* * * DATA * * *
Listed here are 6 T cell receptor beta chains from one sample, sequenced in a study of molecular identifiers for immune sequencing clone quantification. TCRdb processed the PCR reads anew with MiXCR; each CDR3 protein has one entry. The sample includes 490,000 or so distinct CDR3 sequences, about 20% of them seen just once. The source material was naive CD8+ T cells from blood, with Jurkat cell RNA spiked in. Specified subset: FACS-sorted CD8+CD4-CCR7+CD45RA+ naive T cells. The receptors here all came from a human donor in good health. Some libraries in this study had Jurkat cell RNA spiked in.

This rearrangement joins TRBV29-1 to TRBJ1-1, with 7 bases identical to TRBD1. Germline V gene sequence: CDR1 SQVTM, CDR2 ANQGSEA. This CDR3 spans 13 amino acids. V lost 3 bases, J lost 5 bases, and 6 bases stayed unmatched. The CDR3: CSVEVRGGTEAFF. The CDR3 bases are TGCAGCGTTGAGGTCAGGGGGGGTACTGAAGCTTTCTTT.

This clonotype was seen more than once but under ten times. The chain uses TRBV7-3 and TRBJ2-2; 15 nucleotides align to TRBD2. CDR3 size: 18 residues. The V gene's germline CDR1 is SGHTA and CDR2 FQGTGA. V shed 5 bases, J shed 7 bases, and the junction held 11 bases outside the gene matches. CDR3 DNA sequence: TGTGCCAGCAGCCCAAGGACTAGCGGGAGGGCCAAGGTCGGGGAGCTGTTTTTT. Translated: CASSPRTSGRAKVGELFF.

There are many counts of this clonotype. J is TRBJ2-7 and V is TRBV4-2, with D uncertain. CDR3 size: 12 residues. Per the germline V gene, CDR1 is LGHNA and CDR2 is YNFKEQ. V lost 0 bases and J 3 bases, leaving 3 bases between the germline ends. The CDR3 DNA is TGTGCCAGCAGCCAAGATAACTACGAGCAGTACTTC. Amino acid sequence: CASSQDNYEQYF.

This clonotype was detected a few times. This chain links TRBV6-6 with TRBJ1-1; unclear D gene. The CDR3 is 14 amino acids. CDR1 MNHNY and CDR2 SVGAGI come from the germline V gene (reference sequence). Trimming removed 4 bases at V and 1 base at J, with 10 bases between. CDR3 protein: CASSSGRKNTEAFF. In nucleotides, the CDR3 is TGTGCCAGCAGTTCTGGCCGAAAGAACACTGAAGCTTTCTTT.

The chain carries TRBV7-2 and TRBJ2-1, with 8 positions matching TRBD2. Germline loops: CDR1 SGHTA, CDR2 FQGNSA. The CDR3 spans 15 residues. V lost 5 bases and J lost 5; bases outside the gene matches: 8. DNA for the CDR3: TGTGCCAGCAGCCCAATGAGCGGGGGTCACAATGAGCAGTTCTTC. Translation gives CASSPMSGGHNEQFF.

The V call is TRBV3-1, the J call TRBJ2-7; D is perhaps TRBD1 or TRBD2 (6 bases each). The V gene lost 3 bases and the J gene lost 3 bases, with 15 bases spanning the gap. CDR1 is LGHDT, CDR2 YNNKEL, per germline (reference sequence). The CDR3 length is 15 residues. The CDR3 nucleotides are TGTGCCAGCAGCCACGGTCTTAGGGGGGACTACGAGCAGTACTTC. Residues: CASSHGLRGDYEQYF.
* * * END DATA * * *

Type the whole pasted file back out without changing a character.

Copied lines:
Listed here are 6 T cell receptor beta chains from one sample, sequenced in a study of molecular identifiers for immune sequencing clone quantification. TCRdb processed the PCR reads anew with MiXCR; each CDR3 protein has one entry. The sample includes 490,000 or so distinct CDR3 sequences, about 20% of them seen just once. The source material was naive CD8+ T cells from blood, with Jurkat cell RNA spiked in. Specified subset: FACS-sorted CD8+CD4-CCR7+CD45RA+ naive T cells. The receptors here all came from a human donor in good health. Some libraries in this study had Jurkat cell RNA spiked in.

This rearrangement joins TRBV29-1 to TRBJ1-1, with 7 bases identical to TRBD1. Germline V gene sequence: CDR1 SQVTM, CDR2 ANQGSEA. This CDR3 spans 13 amino acids. V lost 3 bases, J lost 5 bases, and 6 bases stayed unmatched. The CDR3: CSVEVRGGTEAFF. The CDR3 bases are TGCAGCGTTGAGGTCAGGGGGGGTACTGAAGCTTTCTTT.

This clonotype was seen more than once but under ten times. The chain uses TRBV7-3 and TRBJ2-2; 15 nucleotides align to TRBD2. CDR3 size: 18 residues. The V gene's germline CDR1 is SGHTA and CDR2 FQGTGA. V shed 5 bases, J shed 7 bases, and the junction held 11 bases outside the gene matches. CDR3 DNA sequence: TGTGCCAGCAGCCCAAGGACTAGCGGGAGGGCCAAGGTCGGGGAGCTGTTTTTT. Translated: CASSPRTSGRAKVGELFF.

There are many counts of this clonotype. J is TRBJ2-7 and V is TRBV4-2, with D uncertain. CDR3 size: 12 residues. Per the germline V gene, CDR1 is LGHNA and CDR2 is YNFKEQ. V lost 0 bases and J 3 bases, leaving 3 bases between the germline ends. The CDR3 DNA is TGTGCCAGCAGCCAAGATAACTACGAGCAGTACTTC. Amino acid sequence: CASSQDNYEQYF.

This clonotype was detected a few times. This chain links TRBV6-6 with TRBJ1-1; unclear D gene. The CDR3 is 14 amino acids. CDR1 MNHNY and CDR2 SVGAGI come from the germline V gene (reference sequence). Trimming removed 4 bases at V and 1 base at J, with 10 bases between. CDR3 protein: CASSSGRKNTEAFF. In nucleotides, the CDR3 is TGTGCCAGCAGTTCTGGCCGAAAGAACACTGAAGCTTTCTTT.

The chain carries TRBV7-2 and TRBJ2-1, with 8 positions matching TRBD2. Germline loops: CDR1 SGHTA, CDR2 FQGNSA. The CDR3 spans 15 residues. V lost 5 bases and J lost 5; bases outside the gene matches: 8. DNA for the CDR3: TGTGCCAGCAGCCCAATGAGCGGGGGTCACAATGAGCAGTTCTTC. Translation gives CASSPMSGGHNEQFF.

The V call is TRBV3-1, the J call TRBJ2-7; D is perhaps TRBD1 or TRBD2 (6 bases each). The V gene lost 3 bases and the J gene lost 3 bases, with 15 bases spanning the gap. CDR1 is LGHDT, CDR2 YNNKEL, per germline (reference sequence). The CDR3 length is 15 residues. The CDR3 nucleotides are TGTGCCAGCAGCCACGGTCTTAGGGGGGACTACGAGCAGTACTTC. Residues: CASSHGLRGDYEQYF.